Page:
Free Practice Analysis


A practice analysis with AMI is an opportunity for you, as the practice owner, to step back and take an in-depth look at all the inner workings of your practice.



If there’s someone who can explain anything, Gaby is the one. She teaches you not just how to do something, but why to do it this way and not the other.

Google Review from
Dr. Aaron Langdon​


I am relatively new to dental practice ownership and have never received any training in running a practice. I am now part-way through AMI’s program and am very impressed with the help they have been able to provide thus far. Through their courses I have improved my communication skills and have learned to properly interpret, and act upon, changes in practice statistics on a weekly basis. Through their consulting services, I have received valuable guidance in diverse areas of practice ownership including managing employees, advertising, hiring, and scheduling, among others. I wish I had begun this program earlier and would recommend it to any of my colleagues. I am thankful to the colleagues that told me about AMI – otherwise I would not have heard of them.

Google Review from
Dr. Karen Archer


I owe the ongoing success of my dental practice to the Art of Management. Completing their initial program as a new practice owner some years ago helped me develop a foundation of management skills that has allowed my practice to continuously grow. I have also periodically sought their advice over the years with specific decisions. I appreciate how they have always taken into consideration the unique aspects of MY practice situation as well as drawn on their vast experience with other dental clients. Thank you AMI!


We are here

5401 Eglinton Avenue West, Suite 215
Toronto, ON M9C 5K6
Phone: 416-466-6217
Fax: 416-466-6287

Working hours

Monday- Friday: 8:30am-4:30pm

The Art Of Management Inc.

Preparing for a Possible Second Wave

Whether Covid-19 has a second wave or smaller recurring outbreaks, one thing is clear, the worst may not be over. Right now, we are in the eye of the storm with a moment in time to adjust our businesses and prepare for the future.

Business Continuity Plan

You should work out a Business Continuity Plan from all the different positions in the practice. Here are some issues that should be addressed and possible solutions worked out ready to put in place:

• What would you do if you yourself as the practitioner have symptoms or test positive and have to self-isolate? Who will cover your in-person visits?
• Can you do some virtual visits from home?
• What happens if reception staff and any technical staff have to isolate? Possible back up staff or temps should be sourced out and lined up.
• How much PPE and cleaning supplies should you stockpile now?
• How will your practice absorb a drop in revenues if procedures are suspended again? (See Cost Reduction Plan below)
• Do you have remote access to patient files and your appointment schedules? Can you redirect your office phone?
• Have you sat down with each staff member individually and worked out what contingency plans THEY need to make in their personal lives to ensure availability for the practice? This should address childcare, elder care, schedules with other family members, and so on.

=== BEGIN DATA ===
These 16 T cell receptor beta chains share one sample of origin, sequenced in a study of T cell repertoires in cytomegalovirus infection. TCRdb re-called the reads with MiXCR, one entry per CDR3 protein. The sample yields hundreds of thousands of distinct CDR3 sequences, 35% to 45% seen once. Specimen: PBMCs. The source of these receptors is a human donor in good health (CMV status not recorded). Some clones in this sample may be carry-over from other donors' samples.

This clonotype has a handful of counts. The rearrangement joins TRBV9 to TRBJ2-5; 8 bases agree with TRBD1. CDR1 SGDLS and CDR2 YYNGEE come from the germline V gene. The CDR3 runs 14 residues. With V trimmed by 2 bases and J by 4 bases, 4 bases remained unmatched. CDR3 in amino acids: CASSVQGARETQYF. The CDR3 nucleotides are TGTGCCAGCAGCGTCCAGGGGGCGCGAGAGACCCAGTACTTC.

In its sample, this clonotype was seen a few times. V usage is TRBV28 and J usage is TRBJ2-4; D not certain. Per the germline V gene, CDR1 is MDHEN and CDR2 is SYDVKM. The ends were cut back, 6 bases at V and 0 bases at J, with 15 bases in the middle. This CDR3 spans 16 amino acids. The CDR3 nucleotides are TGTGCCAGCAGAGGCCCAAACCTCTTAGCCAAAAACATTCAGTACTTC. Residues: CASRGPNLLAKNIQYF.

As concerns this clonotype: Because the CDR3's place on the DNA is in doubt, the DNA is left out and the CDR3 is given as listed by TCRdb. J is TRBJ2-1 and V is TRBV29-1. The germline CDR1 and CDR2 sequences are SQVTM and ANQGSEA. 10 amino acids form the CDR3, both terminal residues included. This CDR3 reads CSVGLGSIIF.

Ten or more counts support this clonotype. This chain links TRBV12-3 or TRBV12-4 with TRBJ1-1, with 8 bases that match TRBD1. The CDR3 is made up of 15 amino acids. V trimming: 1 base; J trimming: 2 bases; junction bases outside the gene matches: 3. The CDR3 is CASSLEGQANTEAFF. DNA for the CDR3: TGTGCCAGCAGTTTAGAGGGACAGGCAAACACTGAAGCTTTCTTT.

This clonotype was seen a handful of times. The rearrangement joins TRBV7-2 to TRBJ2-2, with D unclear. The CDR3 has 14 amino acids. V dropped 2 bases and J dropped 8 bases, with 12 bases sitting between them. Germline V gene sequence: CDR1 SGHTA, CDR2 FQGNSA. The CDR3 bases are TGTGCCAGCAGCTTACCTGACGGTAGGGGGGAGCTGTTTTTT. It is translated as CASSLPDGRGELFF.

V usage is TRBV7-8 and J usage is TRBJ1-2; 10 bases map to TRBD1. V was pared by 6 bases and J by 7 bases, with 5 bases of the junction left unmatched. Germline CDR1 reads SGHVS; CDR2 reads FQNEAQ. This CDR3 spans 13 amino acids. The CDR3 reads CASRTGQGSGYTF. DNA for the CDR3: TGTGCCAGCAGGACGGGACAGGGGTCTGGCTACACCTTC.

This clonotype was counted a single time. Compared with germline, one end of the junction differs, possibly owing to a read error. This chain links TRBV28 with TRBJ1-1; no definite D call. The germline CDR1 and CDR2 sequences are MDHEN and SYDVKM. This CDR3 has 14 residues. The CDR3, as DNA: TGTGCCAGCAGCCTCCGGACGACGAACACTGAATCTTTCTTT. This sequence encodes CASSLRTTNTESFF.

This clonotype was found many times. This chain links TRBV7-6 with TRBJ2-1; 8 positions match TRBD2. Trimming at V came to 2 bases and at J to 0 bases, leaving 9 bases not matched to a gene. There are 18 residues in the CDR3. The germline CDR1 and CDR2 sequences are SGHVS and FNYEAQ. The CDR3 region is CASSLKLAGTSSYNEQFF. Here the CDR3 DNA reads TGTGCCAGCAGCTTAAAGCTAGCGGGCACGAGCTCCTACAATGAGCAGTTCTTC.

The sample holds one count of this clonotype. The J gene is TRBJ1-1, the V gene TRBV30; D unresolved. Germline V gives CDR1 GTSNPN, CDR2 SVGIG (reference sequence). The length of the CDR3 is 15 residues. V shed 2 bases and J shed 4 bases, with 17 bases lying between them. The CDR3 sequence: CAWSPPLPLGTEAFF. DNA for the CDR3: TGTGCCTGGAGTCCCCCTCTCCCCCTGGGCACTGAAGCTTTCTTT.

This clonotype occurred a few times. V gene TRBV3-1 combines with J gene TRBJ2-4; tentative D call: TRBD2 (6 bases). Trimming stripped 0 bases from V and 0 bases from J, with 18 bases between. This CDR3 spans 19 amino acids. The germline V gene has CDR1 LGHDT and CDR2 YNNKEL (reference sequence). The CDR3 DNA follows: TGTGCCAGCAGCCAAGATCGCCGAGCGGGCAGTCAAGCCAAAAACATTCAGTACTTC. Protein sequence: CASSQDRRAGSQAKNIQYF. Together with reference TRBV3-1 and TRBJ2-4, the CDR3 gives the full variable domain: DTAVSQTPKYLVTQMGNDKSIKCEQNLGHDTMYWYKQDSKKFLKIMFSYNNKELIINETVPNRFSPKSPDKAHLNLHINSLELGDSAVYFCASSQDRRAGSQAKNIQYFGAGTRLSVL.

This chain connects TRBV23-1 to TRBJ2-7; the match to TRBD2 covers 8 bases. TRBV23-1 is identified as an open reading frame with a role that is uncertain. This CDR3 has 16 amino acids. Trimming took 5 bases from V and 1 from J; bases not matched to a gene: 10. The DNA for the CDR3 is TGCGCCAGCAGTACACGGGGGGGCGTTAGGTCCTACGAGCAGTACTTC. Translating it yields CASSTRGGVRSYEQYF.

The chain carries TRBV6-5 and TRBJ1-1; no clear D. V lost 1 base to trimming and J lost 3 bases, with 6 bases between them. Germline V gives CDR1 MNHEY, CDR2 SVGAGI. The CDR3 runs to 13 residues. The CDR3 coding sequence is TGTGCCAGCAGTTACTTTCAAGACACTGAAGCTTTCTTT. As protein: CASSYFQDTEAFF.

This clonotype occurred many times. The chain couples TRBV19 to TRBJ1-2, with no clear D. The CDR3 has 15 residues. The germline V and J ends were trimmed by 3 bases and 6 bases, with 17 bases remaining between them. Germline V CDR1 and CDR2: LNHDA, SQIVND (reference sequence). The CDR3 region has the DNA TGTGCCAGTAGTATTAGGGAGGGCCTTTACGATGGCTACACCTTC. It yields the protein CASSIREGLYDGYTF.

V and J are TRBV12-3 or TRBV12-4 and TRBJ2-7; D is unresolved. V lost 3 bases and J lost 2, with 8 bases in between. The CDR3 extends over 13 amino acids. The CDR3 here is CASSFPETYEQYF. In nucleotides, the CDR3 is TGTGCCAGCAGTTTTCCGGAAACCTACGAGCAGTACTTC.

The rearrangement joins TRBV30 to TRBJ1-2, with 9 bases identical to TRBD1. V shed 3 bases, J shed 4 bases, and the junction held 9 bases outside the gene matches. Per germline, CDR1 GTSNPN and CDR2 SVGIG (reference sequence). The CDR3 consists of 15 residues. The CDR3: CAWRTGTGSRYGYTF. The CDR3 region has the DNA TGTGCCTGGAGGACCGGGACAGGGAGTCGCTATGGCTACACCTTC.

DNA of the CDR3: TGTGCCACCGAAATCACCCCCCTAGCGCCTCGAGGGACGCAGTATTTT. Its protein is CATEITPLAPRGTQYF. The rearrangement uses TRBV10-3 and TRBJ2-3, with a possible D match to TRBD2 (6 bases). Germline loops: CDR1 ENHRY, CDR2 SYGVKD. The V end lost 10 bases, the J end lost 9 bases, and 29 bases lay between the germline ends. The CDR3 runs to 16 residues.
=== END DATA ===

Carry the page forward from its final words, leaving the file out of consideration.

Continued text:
Building a Financial Cushion

A lot has been learned from the first lockdown of our businesses and reliance on government subsidization again may not be possible. Therefore, practices should have a financial cushion. Many, however, don’t have the funds for this, particularly after the loss of revenue during the lockdown period. Additionally, many practice owners found it necessary to access their LOC’s to handle practice renos to comply with new social distancing and patient safety guidelines, and so on.

As a result, available credit on the LOC or your Overdraft may be quite reduced. Getting your finances in order and adapting your business to new financial policies can help you better weather the storm.

Cost Reduction Plan

  • Consider an overall cost reduction plan in order to create some surplus cash to pay down the LOC or Overdraft faster. What can be tightened up in the overhead expenses?
  • Have a close look at your supply companies and their pricing and work to get the best deals possible, even if it means using a variety of suppliers for different products.
  • Can you tighten up on staffing and hours needed?
  • If your lease is coming due, this is the time to negotiate with your landlord as they are now much more “pliable” as a general rule. See if you can reduce your rent and/or get a free period.
  • If it is feasible, can you repair any equipment that breaks down for now instead of ordering new?
  • Ask your staff for any other ideas on cutting back overhead.

While you need to pay your current bills, concentrate on building a financial cushion by paying down your Line of Credit or Overdraft as fast as possible so there is a lot of room to access funds should a future practice closure be required. You want to have a cushion whether in cash or available credit.